When one string instrument also has an important solo part, such as a violin in a violin concerto, there will be one extra stave set aside for the solo instrument, and the others string staves will be written as normal.

In a string quartet, the four instruments used are two violins (“first” and “second”), viola and cello. There is no double bass part.

 

Instructions for Splitting/Combining Sections

One stave can hold music for two or more separate parts.

When only one part is written on a stave, the normal stem direction is used (“stems up” for notes below the middle line, and vice versa).

When two parts are written on one stave, they are usually identified by the direction of the stems – one part will be all “stems up” and the other “stems down”:

 two parts one stave

The term “divisi a” means “split into”, and is usually abbreviated to “div.”. Here the violas are instructed to split into 3 groups. One group will play the top note of the chords, the second group will play the middle notes, and the third group will play the low notes.

Notice that the stem directions are not dependent on the parts here.

 div a 3

The terms “a2” (Italian/French) and “zu 2” mean “both players”. This term is used when two players share a stave (for instance, two flutes), but only one part is written on the stave. The instruction shows that both players should play the same part. The term “a 3”, for example would mean “all three players”.

 zu 2 a 2

When the composer only wants one player to play, but two of them share a stave, the term “solo” is used.

The term “unisono”, or “unis.” for short, means “all together”, and shows that all players in the section should play. The term “tutti” means the same.

 

Measured or Repeated Note Values

In order to save money on ink, and to declutter a score, it is quite common to find repeated short note values such as quavers, semiquavers or demisemiquavers (eighth, sixteenth or thirty-second notes) written in an abbreviated form.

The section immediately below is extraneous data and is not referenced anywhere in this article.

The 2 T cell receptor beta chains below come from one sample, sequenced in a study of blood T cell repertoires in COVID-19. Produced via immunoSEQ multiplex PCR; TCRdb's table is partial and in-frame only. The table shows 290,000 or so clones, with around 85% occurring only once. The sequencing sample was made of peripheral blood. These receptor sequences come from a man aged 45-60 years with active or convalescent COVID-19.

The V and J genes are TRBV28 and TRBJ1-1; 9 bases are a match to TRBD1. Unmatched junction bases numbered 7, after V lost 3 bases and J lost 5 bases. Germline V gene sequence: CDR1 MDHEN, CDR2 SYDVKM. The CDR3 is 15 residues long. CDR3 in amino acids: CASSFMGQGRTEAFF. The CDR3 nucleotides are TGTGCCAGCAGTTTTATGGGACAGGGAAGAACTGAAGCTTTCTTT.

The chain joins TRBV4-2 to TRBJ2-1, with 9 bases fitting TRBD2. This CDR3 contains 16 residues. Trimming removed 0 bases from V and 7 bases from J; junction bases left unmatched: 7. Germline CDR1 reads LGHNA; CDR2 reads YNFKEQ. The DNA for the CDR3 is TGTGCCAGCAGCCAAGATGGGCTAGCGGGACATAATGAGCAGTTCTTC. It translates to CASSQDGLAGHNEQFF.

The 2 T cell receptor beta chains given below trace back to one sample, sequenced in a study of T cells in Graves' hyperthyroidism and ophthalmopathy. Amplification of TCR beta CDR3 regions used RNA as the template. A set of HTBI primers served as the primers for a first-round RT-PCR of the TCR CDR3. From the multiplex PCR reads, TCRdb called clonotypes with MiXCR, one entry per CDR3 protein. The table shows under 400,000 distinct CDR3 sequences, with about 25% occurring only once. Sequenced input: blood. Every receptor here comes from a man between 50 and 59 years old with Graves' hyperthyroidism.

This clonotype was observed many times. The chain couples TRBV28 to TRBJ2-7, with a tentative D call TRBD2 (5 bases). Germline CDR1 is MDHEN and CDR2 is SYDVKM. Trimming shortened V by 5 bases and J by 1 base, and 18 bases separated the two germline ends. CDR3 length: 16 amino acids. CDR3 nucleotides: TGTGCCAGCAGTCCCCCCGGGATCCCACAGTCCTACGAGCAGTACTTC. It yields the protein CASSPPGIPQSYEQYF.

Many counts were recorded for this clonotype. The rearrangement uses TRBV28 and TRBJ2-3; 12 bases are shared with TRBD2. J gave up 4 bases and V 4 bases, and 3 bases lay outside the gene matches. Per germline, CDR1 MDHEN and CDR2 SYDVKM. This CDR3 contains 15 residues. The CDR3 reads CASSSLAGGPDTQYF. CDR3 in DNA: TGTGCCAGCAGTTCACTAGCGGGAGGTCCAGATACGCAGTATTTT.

Instead of writing the fast note values in the standard way, a single beam is used, with slashes through the stems of the notes. The repeated note is only written once. The number of slashes will indicate the note value required. In the following example, there are two lines on each note (a beam and a slash), so the required note value is a semiquaver (sixteenth note).

measured semiquavers

Written in full, the same passage would look like this:

measured semiquavers written out

Don’t confuse this symbol with a “tremolando”, which is a string technique and uses the same symbol. The difference is that with measured note values, the term “trem.” Is NOT used. If you are asked to explain this symbol in words, write “repeated, measured [semiquavers]”.

 

Alternative Passages

The term “ossia” means “or” and is used when an alternative passage is available, which could be easier, or more difficult, to play. The ossia passage may (for example) be an octave lower, or use a less complicated rhythm. Sometimes it is used when the original manuscript may have existed with different versions at different times. The ossia passage is written in smaller sized notes, and often uses dotted bar lines to show where it fits.

This ossia from Spohr’s 4th Clarinet Concerto shows an alternative passage which reaches up to high Bb. Many players can’t actually play this note, so the “normal” score gives a more accessible version!

ossia